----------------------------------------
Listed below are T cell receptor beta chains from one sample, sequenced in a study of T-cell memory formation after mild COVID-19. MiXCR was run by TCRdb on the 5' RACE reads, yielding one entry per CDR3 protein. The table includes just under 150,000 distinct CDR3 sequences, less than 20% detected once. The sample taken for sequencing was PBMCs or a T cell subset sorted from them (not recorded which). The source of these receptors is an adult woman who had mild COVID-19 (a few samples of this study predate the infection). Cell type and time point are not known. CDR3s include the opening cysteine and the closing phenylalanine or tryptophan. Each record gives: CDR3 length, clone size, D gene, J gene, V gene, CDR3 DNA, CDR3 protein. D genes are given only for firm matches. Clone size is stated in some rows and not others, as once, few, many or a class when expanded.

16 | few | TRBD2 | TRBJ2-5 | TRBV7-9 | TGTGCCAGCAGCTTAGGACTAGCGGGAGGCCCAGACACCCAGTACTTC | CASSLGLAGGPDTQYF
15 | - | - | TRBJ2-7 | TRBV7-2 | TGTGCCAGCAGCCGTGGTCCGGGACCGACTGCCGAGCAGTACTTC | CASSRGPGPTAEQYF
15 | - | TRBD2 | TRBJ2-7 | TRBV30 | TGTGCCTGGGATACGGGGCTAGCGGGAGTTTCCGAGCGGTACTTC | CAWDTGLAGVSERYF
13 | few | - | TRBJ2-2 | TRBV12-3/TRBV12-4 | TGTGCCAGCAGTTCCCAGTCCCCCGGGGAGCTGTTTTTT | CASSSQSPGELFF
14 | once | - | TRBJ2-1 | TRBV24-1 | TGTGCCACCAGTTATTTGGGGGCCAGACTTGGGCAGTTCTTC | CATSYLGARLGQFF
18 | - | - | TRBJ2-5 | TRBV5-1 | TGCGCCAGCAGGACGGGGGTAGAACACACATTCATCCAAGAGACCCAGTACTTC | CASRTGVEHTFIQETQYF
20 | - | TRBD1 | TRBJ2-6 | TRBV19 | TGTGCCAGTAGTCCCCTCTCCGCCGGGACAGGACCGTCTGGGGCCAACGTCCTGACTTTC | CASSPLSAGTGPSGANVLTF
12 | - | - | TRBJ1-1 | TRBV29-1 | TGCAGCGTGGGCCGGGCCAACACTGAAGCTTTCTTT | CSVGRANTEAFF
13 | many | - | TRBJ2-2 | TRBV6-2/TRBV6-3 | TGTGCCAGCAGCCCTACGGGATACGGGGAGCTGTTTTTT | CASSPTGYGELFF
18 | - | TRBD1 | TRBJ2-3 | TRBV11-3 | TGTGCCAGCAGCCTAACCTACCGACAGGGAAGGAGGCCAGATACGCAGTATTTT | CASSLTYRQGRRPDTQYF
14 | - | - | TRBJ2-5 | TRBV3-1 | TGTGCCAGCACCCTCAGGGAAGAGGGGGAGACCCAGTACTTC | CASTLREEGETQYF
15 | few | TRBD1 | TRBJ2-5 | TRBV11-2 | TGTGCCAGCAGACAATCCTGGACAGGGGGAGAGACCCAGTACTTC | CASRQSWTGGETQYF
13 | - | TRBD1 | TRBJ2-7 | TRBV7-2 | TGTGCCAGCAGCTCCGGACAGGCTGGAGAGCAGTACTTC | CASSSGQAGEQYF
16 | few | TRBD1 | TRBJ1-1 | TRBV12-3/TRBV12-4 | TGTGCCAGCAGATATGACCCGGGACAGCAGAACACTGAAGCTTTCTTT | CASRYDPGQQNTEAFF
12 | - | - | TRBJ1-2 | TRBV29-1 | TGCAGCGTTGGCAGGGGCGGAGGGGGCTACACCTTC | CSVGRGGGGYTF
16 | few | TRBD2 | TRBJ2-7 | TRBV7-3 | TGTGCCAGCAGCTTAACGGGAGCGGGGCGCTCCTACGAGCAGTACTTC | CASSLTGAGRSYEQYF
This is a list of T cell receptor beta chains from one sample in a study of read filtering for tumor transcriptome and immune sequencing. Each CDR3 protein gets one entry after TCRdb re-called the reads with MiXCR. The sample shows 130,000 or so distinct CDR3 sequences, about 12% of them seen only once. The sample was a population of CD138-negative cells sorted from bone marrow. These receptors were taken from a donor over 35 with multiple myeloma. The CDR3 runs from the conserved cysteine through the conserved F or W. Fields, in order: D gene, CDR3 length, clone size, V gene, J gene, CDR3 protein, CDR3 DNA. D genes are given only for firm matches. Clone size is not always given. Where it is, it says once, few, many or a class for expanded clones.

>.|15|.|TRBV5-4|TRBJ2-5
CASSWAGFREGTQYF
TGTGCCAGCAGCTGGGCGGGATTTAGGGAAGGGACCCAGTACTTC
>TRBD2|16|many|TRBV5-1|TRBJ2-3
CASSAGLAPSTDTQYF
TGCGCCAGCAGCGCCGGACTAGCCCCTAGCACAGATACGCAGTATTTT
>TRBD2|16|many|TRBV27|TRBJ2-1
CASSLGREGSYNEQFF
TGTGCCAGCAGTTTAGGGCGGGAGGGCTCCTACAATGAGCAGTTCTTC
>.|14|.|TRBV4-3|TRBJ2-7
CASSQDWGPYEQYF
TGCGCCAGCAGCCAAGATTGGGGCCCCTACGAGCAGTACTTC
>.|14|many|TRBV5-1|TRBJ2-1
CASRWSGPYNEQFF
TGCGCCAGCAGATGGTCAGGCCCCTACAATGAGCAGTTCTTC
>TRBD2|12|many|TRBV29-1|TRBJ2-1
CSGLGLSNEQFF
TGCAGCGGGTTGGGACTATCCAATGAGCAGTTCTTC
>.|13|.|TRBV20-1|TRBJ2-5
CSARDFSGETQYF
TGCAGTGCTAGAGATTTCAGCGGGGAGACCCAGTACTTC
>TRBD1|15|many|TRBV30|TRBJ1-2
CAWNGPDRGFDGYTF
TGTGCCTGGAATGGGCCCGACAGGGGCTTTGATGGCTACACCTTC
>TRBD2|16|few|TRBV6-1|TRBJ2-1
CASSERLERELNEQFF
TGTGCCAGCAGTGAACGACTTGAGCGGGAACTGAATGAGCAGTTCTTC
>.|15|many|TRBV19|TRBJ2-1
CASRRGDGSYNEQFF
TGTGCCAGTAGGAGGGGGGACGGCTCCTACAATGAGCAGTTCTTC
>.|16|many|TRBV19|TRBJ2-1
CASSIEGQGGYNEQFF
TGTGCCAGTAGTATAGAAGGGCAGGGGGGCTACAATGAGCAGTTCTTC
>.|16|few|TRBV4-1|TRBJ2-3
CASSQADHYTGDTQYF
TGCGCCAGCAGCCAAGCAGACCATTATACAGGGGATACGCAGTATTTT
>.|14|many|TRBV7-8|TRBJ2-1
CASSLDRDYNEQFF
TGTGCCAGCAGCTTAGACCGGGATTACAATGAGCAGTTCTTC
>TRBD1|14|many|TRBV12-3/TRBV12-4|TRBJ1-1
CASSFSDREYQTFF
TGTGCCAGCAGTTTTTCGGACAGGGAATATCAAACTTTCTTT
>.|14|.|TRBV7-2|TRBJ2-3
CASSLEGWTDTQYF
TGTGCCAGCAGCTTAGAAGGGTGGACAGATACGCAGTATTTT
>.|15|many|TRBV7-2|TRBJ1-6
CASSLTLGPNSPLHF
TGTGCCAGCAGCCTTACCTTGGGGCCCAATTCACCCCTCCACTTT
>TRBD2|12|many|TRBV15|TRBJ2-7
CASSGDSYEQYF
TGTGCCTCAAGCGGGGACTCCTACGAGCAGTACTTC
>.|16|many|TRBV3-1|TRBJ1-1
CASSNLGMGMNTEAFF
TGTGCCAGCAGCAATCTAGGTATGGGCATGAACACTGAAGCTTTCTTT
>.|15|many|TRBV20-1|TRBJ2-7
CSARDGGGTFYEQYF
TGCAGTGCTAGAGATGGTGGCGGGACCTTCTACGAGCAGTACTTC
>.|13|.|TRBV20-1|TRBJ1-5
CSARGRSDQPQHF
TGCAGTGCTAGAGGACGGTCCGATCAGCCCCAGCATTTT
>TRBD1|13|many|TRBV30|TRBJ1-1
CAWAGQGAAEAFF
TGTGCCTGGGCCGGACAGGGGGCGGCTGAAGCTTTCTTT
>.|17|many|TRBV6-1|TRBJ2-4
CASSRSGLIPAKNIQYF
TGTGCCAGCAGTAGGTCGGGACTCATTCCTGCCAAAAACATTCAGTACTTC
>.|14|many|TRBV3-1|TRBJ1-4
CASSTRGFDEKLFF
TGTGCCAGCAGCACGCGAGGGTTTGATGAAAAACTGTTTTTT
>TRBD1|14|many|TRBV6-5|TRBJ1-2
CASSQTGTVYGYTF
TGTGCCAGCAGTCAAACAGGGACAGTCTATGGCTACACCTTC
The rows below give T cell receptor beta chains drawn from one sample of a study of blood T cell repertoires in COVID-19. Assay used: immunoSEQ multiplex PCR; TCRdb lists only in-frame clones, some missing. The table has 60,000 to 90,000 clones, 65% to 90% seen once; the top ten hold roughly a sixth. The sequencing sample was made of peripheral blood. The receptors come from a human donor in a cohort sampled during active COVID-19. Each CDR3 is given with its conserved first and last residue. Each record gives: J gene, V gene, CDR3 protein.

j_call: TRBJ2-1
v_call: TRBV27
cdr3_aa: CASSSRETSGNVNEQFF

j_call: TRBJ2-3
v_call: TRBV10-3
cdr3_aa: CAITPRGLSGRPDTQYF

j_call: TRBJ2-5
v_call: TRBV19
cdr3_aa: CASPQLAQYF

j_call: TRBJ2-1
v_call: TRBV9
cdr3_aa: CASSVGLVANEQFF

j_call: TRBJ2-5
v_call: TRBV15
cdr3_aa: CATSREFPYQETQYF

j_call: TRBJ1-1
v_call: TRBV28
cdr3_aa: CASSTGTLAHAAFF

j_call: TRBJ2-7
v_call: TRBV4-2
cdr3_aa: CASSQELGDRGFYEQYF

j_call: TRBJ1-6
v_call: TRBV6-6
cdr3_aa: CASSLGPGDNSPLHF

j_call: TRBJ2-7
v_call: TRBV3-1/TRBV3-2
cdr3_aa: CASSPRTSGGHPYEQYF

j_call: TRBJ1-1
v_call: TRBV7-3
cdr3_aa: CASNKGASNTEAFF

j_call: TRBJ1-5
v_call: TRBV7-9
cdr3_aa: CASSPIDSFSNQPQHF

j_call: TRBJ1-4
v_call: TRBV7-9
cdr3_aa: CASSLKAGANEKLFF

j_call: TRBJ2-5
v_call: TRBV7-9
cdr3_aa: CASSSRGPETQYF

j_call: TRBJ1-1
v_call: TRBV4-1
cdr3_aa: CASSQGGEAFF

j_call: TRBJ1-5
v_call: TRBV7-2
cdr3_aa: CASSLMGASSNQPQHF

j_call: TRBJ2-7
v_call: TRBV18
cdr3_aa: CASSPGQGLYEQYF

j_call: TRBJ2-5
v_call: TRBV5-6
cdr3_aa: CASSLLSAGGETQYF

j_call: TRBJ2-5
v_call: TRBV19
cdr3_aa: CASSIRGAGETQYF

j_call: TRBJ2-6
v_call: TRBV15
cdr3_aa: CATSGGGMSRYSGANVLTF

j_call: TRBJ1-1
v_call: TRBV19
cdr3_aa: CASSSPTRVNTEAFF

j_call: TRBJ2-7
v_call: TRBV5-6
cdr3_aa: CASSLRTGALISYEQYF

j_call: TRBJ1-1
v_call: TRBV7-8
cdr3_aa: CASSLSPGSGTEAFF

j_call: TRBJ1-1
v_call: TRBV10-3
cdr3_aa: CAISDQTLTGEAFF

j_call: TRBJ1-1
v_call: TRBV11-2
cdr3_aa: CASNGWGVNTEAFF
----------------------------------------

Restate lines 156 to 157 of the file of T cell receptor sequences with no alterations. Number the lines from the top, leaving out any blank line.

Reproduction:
v_call: TRBV7-8
cdr3_aa: CASSLSPGSGTEAFF